Back-to-Africa Gene Flow Was Limited to Eastern Africa
Friday, January 29, 2016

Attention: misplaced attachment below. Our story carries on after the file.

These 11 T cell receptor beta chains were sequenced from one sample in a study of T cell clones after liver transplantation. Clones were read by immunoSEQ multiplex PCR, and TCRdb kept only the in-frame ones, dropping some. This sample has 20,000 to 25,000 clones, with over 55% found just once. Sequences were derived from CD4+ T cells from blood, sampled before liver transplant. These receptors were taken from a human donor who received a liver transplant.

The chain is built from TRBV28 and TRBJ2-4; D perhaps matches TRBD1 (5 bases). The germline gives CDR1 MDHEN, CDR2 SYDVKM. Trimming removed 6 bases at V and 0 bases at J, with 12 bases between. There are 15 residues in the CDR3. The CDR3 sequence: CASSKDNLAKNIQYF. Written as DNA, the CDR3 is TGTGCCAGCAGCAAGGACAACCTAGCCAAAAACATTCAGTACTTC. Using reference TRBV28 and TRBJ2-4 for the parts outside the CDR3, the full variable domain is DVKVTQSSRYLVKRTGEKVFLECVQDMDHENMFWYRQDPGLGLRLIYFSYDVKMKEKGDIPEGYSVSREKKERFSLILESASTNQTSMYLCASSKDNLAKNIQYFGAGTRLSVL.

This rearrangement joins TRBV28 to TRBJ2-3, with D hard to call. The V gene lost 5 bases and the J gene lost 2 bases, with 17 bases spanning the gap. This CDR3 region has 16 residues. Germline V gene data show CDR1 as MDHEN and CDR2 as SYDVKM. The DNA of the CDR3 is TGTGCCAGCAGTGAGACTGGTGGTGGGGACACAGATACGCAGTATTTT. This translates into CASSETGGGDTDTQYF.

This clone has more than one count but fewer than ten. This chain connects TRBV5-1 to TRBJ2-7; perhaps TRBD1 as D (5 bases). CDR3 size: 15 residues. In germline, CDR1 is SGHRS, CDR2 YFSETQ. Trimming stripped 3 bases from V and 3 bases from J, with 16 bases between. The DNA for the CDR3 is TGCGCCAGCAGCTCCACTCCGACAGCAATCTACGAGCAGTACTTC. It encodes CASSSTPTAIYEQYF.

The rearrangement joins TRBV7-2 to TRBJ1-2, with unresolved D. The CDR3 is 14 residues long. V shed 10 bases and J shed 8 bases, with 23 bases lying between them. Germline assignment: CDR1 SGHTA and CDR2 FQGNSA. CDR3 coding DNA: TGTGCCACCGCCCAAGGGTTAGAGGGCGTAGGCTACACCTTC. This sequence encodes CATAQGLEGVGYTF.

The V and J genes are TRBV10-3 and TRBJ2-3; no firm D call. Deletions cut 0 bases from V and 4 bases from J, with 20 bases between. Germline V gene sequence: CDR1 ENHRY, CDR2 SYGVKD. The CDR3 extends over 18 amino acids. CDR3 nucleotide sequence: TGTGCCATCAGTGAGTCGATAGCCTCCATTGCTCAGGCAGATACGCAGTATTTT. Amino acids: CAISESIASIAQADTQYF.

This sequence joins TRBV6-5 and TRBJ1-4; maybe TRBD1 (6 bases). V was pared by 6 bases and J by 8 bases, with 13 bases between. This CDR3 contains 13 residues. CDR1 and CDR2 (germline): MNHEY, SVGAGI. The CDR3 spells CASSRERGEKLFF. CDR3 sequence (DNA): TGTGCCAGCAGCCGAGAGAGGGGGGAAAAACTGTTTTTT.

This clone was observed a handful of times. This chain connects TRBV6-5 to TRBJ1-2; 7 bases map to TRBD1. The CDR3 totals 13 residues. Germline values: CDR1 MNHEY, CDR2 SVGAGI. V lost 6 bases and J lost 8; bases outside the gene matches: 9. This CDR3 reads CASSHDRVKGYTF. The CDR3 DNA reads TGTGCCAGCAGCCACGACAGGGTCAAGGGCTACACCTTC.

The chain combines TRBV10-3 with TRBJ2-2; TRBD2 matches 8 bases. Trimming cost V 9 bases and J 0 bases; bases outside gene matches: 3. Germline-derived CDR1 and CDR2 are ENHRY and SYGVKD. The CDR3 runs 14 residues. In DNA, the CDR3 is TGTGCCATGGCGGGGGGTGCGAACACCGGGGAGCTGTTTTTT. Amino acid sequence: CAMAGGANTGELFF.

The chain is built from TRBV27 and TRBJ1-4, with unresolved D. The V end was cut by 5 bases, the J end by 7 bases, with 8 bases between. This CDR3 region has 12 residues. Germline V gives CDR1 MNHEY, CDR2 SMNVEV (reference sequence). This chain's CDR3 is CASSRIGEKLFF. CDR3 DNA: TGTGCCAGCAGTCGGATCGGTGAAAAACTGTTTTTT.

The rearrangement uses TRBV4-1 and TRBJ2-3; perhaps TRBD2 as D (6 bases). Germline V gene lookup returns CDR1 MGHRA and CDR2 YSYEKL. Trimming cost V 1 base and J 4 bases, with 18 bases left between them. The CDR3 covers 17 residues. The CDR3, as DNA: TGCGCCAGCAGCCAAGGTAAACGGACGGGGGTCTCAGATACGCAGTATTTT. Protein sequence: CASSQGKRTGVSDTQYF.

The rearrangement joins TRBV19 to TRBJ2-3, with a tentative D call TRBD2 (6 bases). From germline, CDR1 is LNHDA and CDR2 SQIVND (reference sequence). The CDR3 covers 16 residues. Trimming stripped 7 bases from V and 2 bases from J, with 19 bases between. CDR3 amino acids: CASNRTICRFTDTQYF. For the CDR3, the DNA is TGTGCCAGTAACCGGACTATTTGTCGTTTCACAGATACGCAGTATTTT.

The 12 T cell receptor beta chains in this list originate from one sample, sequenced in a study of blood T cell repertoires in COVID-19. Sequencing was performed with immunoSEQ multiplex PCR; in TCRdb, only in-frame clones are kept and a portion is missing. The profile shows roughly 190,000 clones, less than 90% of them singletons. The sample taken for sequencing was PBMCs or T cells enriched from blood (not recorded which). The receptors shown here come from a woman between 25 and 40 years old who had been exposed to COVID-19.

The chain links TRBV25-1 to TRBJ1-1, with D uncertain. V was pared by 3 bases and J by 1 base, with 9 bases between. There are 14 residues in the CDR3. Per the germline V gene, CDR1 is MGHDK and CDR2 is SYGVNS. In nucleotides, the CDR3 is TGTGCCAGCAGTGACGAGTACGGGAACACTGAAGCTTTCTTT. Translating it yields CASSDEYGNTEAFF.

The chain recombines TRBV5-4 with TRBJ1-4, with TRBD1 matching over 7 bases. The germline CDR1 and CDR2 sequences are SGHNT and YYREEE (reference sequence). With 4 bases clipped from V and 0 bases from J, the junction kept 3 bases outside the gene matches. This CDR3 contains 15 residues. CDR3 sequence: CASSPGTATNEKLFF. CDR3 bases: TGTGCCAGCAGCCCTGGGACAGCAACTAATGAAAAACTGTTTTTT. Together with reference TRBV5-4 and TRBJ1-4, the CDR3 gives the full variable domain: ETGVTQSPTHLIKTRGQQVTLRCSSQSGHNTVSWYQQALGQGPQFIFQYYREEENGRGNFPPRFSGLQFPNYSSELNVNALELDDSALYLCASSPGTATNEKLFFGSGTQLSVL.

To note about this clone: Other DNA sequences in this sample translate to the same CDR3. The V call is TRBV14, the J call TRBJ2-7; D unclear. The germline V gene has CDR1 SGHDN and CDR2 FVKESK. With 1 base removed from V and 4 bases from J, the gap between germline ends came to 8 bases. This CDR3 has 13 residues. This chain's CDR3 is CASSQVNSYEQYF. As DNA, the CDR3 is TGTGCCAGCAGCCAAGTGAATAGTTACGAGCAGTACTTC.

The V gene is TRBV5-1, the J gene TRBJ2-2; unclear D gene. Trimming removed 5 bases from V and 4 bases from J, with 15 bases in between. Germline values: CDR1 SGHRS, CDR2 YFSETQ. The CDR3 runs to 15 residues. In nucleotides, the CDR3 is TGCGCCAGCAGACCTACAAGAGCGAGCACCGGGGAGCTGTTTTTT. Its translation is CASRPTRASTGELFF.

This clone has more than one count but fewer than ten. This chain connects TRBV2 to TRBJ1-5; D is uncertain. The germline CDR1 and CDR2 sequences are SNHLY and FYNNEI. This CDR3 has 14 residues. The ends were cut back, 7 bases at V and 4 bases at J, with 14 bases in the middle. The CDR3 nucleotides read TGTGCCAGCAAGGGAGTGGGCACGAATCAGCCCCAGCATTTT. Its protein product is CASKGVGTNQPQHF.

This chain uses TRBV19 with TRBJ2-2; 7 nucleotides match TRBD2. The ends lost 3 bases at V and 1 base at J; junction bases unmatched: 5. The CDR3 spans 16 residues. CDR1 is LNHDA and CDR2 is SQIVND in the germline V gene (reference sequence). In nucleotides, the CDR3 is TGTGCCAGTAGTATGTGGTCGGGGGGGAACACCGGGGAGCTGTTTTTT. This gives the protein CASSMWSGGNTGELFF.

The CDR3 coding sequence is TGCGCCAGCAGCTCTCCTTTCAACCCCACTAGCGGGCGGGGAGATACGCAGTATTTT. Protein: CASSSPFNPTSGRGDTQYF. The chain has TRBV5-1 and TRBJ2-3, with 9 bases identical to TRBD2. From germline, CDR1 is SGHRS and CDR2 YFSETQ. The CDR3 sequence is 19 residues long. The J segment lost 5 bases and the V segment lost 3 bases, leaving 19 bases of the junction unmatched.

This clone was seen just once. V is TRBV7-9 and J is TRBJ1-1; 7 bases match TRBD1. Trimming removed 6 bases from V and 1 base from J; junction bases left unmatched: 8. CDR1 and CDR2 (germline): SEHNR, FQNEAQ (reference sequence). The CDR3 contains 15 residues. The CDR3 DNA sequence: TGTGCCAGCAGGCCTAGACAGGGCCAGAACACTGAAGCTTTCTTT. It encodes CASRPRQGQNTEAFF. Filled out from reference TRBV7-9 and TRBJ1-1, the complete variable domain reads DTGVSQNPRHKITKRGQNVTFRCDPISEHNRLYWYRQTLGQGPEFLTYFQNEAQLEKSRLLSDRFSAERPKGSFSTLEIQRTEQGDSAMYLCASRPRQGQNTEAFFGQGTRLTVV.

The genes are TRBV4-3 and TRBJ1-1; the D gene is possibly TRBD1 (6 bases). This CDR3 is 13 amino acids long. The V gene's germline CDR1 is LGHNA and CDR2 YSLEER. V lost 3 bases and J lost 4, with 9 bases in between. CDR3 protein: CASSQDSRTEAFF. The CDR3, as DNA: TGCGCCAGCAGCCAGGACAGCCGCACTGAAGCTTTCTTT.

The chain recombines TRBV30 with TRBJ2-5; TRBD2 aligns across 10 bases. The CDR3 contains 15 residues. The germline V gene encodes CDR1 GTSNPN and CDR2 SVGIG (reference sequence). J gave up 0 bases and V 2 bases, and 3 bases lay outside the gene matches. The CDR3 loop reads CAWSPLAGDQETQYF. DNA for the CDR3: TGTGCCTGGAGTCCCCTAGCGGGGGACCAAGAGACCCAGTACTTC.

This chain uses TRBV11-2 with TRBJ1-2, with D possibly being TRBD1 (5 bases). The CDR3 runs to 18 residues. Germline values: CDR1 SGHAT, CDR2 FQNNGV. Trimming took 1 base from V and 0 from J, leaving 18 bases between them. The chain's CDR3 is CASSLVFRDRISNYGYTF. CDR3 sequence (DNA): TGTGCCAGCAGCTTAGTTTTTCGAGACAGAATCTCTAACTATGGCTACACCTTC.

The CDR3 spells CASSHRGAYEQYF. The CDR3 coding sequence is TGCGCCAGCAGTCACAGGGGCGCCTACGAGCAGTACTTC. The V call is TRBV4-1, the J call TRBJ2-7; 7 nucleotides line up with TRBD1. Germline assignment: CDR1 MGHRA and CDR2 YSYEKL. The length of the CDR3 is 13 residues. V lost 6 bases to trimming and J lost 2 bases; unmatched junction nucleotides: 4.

CAMBRIDGE, ENGLAND—Population geneticist Andrea Manica of the University of Cambridge announced that he and his team made a mistake in the conclusions drawn from the comparison of the genome they obtained from the 4,500-year-old human remains found in Ethiopia’s Mota Cave, and the reference human genome. The paper claimed that traces of Eurasian ancestry, brought to Africa by farmers from the Middle East some 3,000 years ago, can be found in Ethiopian highlanders, West Africans, and the Mbuti of Central Africa. “The movement 3,000 years ago, or thereabouts, was limited to eastern Africa,” Manica told Nature News. Incompatibility between two software packages caused the error, first detected by Pontus Skoglund and David Reich of Harvard Medical School, who tried to duplicate the results. “Almost all of us agree there was some back-to-Africa gene flow, and it was a pretty big migration into East Africa. But it did not reach West and Central Africa, at least not in a detectable way,” Skoglund said. To read about early human forays out of Africa, go to "New Evidence for Mankind's Earliest Migrations."
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